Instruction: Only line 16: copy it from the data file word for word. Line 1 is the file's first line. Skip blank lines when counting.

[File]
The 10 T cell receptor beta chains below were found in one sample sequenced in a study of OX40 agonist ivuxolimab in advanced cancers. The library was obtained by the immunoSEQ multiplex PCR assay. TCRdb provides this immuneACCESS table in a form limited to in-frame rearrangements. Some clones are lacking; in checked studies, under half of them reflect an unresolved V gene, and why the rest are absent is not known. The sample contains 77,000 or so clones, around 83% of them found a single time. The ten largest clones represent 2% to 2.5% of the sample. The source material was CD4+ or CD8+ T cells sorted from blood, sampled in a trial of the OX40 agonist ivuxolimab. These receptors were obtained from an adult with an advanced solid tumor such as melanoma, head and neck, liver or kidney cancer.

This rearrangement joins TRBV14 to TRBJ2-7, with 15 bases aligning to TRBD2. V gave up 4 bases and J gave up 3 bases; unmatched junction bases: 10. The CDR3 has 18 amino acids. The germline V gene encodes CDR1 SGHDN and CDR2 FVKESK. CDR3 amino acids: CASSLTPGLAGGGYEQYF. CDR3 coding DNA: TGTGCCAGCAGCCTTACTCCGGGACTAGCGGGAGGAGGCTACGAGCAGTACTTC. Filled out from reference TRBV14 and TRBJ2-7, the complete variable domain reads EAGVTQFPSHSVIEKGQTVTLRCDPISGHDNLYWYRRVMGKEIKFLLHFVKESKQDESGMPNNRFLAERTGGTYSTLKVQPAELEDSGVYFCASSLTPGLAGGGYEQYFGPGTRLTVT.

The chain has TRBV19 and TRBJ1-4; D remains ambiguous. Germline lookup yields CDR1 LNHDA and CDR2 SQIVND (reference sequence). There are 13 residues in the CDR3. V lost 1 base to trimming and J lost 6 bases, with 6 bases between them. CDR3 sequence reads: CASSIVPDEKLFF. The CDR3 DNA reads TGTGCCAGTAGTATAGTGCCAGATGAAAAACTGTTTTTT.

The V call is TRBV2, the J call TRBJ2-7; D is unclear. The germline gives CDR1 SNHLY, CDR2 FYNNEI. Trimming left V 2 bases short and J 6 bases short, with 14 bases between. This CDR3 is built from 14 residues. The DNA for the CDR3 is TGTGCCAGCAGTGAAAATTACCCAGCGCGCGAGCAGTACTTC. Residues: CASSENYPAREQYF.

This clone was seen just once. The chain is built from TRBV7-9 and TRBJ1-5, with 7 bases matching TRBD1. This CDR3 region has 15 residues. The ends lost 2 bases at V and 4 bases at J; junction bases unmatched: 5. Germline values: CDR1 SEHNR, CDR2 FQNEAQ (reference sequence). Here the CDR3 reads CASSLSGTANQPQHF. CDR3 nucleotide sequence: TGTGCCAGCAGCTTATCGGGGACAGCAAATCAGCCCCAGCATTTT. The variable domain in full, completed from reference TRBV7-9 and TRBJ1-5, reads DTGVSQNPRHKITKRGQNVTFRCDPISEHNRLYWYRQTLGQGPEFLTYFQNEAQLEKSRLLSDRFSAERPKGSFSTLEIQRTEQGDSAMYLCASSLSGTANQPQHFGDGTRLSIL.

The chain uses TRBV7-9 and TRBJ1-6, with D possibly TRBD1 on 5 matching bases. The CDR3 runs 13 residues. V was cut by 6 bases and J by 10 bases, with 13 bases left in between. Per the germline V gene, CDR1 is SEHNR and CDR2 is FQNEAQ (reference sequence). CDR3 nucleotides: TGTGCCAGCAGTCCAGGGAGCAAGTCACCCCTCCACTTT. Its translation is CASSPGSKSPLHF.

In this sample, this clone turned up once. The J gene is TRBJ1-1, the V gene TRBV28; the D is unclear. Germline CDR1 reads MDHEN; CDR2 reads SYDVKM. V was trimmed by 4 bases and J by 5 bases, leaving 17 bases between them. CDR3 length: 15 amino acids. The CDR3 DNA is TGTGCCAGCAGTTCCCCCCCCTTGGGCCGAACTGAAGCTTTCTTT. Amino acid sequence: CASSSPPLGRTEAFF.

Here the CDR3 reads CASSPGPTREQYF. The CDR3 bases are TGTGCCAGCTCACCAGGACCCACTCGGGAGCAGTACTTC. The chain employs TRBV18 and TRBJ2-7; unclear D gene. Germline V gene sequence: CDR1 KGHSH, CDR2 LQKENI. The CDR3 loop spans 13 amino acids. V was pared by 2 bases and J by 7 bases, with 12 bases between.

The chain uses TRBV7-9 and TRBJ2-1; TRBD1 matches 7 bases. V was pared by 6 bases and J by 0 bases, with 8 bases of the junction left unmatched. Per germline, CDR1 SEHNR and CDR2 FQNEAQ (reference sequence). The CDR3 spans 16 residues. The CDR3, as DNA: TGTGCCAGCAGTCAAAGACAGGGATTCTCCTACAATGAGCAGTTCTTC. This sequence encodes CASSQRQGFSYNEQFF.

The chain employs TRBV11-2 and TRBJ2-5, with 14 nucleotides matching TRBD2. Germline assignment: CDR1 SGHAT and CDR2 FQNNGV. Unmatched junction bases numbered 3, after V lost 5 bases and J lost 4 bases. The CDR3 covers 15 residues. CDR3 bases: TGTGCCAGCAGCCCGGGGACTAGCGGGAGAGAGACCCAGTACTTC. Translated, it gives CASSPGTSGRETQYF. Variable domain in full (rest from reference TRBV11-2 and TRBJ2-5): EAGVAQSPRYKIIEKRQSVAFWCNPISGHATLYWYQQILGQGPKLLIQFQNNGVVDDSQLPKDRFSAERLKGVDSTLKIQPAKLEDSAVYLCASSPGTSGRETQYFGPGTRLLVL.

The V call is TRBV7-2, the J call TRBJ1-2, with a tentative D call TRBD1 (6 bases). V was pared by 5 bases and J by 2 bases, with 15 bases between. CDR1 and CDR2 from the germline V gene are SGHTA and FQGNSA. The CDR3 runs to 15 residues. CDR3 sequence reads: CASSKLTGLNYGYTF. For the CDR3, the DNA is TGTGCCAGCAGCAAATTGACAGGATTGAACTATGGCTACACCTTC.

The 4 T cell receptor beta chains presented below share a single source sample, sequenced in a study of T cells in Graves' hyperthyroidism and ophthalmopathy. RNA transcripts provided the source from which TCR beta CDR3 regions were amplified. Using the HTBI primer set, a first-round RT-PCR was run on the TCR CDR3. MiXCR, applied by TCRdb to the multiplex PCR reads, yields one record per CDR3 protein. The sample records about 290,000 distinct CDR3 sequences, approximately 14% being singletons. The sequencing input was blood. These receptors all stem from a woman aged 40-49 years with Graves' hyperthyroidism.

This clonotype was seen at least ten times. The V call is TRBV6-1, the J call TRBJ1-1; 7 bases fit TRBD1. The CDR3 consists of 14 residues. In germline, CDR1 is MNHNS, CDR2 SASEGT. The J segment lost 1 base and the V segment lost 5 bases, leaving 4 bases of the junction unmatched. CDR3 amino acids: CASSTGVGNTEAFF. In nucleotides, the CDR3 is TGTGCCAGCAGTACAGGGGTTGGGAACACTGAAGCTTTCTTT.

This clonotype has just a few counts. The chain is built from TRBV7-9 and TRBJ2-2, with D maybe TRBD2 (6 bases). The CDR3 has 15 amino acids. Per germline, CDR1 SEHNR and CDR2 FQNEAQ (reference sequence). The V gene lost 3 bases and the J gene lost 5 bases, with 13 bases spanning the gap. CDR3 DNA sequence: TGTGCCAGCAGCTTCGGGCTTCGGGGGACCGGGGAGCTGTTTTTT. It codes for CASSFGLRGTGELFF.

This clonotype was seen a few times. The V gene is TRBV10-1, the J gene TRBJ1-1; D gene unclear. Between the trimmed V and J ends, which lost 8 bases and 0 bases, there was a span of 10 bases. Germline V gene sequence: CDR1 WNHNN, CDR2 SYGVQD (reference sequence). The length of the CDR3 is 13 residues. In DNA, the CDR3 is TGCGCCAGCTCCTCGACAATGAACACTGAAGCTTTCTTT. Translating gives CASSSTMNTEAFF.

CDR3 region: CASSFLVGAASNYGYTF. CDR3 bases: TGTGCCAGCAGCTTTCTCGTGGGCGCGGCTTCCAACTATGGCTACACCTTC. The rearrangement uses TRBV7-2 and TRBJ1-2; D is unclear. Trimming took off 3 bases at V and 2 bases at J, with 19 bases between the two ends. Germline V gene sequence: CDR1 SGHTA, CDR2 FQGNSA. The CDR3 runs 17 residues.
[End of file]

CDR3 region: CASSFLVGAASNYGYTF. CDR3 bases: TGTGCCAGCAGCTTTCTCGTGGGCGCGGCTTCCAACTATGGCTACACCTTC. The rearrangement uses TRBV7-2 and TRBJ1-2; D is unclear. Trimming took off 3 bases at V and 2 bases at J, with 19 bases between the two ends. Germline V gene sequence: CDR1 SGHTA, CDR2 FQGNSA. The CDR3 runs 17 residues.